Frequently Asked Questions
How do I know if this is more than the "Baby Blues" ?
If you are ever uncomfortable with how you are feeling, you should always consult with your physician for an accurate assessment. Additionally, we recommend all new moms keep their six-week postpartum check-up appointments and discuss all postpartum concerns - physical, emotional, etc... openly and honestly with their physicians. Read our general list of common postpartum disorders and their symptoms.
The general rule of thumb for "Is this more than baby blues?" is that there is no rule of thumb! However, research seems to indicate two criteria associated with postpartum difficulties that go beyond traditional baby blues: length of time of symptoms and their severity. In other words, if over the first six weeks, a new mom feels she is beginning to have more good days than bad or more good moments than bad - it is probably "baby blues" and things are getting better. If the opposite is true - more bad days or moments than good and either it does not seem to be getting better or it may even seem to be getting worse- a new mom should seek professional care just to check it out. We encourage all visitors to check out the Postpartum Support International (PSI) site, for more specific information about postpartum mood disorders.
What causes postpartum disorders?
At this time, there is no known cause. There are identified risk factors and prevention strategies and possible theories which researchers are investigating. Like many illnesses and disorders, a cause may not be known at this time, but excellent treatment options exist. For a more in-depth analysis, please visit the Postpartum Support International (PSI) website.
Are postpartum difficulties preventable?
The jury is still out on this! But again, like other illnesses or disorders, having EDUCATION and KNOWLEDGE that empowers you to make lifestyle changes may decrease the likelihood of experiencing difficulties. There are prevention strategies that seem to help with the postpartum transition.
Are there any books or articles that could help?
Yes! We have an extensive list on our Resources page. The premiere website for a list of books and articles is available through Postpartum Support International.
Where can I find more information on PPD on the internet?
We have a great Resources page filled with informative sites that are filled with more links... And you can click here to go straight to the Postpartum Support International (PSI) Resources page
How do I get myself or loved one more help?
If you or a loved one live in the San Antonio or South Texas area, please feel free to contact The Seasons of Life Counseling and Training Center at (210) 497-0800 to schedule a consultation appointment. We try to return all calls within 24 hours (except weekends). We only offer insurance-for-service payment options at this time and are providers with most networks. However, this is not a hotline number and we advise anyone with immediate concerns to contact your physician, proceed to the nearest emergency room, or dial 911. If you or a loved one live outside of the San Antonio / South Texas area, Postpartum Support International (PSI) has a wonderful support network listing (worldwide - arranged by geographical region!)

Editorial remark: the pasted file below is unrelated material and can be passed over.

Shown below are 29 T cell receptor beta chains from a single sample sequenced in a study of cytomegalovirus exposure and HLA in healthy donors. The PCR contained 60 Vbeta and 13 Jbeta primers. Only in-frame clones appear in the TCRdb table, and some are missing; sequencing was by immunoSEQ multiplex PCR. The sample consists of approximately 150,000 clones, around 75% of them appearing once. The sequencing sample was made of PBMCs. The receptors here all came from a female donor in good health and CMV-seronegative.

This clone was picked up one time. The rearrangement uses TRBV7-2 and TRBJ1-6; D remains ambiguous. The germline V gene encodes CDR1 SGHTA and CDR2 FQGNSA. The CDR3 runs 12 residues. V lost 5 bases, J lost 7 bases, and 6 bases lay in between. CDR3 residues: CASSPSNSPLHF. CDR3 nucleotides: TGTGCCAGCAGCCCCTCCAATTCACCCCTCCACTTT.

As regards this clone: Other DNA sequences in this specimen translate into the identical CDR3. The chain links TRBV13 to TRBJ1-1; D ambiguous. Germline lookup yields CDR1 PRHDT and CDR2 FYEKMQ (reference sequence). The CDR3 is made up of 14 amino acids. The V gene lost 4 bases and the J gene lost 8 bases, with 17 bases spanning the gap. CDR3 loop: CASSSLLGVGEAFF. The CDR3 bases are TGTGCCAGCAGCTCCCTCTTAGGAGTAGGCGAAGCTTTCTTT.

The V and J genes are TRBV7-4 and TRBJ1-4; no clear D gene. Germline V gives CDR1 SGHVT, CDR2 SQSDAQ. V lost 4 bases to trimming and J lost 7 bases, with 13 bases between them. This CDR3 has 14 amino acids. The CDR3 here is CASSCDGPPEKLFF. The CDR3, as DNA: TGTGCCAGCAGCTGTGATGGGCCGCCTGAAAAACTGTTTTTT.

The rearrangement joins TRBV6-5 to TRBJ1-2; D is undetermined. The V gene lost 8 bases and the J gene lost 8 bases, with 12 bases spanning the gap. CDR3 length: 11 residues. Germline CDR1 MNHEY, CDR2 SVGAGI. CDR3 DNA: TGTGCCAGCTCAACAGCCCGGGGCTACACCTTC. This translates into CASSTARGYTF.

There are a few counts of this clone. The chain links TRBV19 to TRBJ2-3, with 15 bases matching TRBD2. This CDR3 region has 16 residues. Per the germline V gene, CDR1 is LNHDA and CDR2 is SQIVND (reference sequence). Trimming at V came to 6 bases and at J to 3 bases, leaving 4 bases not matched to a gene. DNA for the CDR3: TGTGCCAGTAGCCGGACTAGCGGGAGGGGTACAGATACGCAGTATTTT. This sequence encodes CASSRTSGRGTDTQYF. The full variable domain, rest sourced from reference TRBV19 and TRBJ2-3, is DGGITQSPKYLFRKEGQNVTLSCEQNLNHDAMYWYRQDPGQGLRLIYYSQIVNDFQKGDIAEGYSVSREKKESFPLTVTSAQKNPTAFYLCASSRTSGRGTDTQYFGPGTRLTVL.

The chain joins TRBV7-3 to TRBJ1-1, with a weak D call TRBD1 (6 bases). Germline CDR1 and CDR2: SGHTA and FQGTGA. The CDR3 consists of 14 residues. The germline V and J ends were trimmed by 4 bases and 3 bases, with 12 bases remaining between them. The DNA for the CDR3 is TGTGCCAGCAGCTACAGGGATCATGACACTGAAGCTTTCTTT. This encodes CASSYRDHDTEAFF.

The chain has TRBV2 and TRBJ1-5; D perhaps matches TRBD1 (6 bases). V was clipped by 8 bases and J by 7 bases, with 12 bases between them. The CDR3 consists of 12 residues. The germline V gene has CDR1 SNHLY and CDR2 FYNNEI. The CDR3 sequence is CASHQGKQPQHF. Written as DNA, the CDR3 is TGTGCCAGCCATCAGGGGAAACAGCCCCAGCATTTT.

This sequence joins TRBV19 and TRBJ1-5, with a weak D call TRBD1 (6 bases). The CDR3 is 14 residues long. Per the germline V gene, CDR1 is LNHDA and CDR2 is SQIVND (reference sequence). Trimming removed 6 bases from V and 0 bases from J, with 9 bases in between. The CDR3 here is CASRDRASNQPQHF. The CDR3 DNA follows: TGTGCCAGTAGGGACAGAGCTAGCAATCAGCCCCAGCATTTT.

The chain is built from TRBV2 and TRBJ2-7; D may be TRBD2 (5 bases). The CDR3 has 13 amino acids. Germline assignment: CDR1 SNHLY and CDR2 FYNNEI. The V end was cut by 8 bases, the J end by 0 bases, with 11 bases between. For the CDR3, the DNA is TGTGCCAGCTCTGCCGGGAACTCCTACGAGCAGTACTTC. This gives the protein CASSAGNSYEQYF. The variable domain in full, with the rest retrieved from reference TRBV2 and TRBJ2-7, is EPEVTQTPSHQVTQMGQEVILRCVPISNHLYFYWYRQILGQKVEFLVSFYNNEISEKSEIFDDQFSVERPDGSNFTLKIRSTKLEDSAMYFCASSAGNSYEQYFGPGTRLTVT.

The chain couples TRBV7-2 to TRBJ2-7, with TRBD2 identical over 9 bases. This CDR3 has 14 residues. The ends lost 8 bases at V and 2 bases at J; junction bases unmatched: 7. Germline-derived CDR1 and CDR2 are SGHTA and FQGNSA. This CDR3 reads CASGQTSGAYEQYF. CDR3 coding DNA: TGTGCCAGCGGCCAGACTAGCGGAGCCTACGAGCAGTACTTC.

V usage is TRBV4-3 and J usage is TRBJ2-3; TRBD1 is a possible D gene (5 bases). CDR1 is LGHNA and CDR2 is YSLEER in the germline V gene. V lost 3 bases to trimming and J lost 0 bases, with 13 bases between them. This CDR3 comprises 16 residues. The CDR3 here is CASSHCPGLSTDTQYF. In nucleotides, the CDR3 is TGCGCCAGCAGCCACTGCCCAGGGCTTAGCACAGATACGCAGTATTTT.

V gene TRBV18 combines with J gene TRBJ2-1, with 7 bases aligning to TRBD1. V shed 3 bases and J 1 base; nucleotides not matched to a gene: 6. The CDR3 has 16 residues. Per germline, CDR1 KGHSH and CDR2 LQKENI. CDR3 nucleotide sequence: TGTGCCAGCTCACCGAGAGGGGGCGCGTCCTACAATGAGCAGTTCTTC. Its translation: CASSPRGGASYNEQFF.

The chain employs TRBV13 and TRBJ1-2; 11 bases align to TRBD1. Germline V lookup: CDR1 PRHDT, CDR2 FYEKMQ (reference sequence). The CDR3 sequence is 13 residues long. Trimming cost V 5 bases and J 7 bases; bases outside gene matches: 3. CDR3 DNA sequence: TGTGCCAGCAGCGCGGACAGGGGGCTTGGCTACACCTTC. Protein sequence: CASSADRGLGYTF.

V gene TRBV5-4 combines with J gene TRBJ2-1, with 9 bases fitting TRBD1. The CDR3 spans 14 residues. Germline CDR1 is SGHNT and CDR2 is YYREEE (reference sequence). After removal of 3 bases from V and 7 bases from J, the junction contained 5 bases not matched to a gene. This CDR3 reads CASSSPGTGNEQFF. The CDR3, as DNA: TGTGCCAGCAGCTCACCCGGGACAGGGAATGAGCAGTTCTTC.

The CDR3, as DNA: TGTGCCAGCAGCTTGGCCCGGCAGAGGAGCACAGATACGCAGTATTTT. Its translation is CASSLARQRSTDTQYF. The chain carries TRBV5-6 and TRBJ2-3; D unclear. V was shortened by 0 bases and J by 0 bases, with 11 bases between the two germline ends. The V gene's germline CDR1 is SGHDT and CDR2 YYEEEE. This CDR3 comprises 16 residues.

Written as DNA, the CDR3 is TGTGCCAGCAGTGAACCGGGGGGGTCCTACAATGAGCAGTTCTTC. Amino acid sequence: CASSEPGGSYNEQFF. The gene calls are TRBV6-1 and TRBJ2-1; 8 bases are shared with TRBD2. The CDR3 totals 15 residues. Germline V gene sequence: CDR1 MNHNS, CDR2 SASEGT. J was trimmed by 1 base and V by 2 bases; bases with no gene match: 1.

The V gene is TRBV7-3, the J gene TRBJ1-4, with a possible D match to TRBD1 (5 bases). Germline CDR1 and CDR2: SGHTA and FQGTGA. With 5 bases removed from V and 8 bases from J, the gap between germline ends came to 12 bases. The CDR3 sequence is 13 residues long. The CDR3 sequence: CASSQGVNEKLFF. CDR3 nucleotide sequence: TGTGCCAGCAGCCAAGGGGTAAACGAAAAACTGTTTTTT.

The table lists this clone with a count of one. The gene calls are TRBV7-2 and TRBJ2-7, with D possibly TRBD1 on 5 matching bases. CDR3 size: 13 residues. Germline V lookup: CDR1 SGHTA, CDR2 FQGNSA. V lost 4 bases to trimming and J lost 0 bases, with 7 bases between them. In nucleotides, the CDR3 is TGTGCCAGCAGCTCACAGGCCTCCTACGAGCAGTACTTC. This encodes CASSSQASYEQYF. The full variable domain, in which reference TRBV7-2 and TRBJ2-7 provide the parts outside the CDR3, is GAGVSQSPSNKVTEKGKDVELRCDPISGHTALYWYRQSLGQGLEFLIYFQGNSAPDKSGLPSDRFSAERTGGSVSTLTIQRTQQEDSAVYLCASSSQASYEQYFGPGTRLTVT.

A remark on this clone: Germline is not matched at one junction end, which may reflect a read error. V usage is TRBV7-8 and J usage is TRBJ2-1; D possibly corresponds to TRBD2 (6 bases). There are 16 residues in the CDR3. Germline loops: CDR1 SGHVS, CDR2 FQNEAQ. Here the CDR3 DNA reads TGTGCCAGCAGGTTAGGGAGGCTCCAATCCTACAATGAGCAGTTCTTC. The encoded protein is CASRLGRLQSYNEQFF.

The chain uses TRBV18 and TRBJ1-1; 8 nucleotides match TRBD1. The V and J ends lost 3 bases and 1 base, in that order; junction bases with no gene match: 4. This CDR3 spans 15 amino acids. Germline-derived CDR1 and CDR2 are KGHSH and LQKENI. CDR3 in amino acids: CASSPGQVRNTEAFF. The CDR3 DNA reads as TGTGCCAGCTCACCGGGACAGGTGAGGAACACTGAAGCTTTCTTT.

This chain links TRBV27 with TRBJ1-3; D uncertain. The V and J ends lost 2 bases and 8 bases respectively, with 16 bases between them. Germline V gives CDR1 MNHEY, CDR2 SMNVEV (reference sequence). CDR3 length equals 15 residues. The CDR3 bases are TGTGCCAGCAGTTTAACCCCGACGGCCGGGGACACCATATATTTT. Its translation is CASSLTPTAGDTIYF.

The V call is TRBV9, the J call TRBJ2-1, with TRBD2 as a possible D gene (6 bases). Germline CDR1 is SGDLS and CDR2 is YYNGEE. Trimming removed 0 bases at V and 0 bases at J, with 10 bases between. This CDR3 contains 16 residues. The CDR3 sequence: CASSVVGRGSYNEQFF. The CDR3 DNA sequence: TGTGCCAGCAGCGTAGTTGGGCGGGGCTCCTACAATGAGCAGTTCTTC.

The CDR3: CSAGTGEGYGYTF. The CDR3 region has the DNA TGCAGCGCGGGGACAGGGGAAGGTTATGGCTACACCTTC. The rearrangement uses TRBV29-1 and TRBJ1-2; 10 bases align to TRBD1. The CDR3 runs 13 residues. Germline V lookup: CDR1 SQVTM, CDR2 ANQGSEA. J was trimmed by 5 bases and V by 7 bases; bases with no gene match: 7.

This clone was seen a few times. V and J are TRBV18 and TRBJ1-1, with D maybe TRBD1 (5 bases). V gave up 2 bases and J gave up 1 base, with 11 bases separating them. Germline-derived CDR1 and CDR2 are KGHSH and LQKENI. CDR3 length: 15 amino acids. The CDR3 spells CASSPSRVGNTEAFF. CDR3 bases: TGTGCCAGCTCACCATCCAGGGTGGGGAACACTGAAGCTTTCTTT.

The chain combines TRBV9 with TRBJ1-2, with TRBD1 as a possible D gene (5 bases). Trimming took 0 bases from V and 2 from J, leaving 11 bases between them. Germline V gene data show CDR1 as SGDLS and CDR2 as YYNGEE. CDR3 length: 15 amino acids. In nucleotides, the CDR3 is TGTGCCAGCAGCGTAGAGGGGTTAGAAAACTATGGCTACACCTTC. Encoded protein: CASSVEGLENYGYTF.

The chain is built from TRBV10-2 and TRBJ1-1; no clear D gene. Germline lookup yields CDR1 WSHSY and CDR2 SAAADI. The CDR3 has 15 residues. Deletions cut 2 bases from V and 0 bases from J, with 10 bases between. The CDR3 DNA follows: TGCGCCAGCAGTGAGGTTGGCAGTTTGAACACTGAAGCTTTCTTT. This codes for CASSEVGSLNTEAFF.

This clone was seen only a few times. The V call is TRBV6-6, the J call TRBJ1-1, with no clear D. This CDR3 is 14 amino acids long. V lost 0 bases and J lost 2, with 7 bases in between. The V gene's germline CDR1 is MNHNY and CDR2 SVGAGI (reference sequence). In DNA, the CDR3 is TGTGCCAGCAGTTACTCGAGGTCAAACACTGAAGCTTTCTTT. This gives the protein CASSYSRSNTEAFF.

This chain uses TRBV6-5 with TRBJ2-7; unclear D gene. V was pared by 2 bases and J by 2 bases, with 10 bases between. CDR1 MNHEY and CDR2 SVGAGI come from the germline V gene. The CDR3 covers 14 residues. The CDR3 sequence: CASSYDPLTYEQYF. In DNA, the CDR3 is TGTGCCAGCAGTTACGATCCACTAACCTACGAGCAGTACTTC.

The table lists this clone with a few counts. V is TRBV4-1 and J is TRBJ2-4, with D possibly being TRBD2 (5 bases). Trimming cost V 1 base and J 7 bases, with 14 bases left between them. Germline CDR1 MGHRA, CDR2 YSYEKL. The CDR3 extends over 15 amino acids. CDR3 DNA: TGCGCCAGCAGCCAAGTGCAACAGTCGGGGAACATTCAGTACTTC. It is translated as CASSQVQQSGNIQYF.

What can I do to help my loved one?
Research indicates that support is crucial to both recovery and prevention. You need to ACCEPT that this is an identified medical disorder with psychosocial symptoms and ramifications. Please become as educated as possible (see our Resources page or visit the PSI website).
NO CRITICAL or DOUBTING COMMENTS are helpfu! She can't just "get over it" or "try harder." Trust us - she has been trying very hard to feel "normal" and feels scared that she can't! Encouragement, really listening, a true understanding of what is going on, positive support, and love are key!
PEP—Postpartum Education for Parents Site has useful information and links about postpartum and links for Fathers and Partners to help out new mothers.
Helping a Mother Through Postpartum Depression: Offers a definition of postpartum depression and outlines each set of symptoms along with tips to help ease them.
Partners and Postpartum Depression: Emphasizes simple ways to be supportive when your partner has postpartum depression.
When is the next support group?
The center is not holding support groups at this time. Individual counseling for women only is available by calling the Sue Clifford, LPC-S, at 210.887.2122.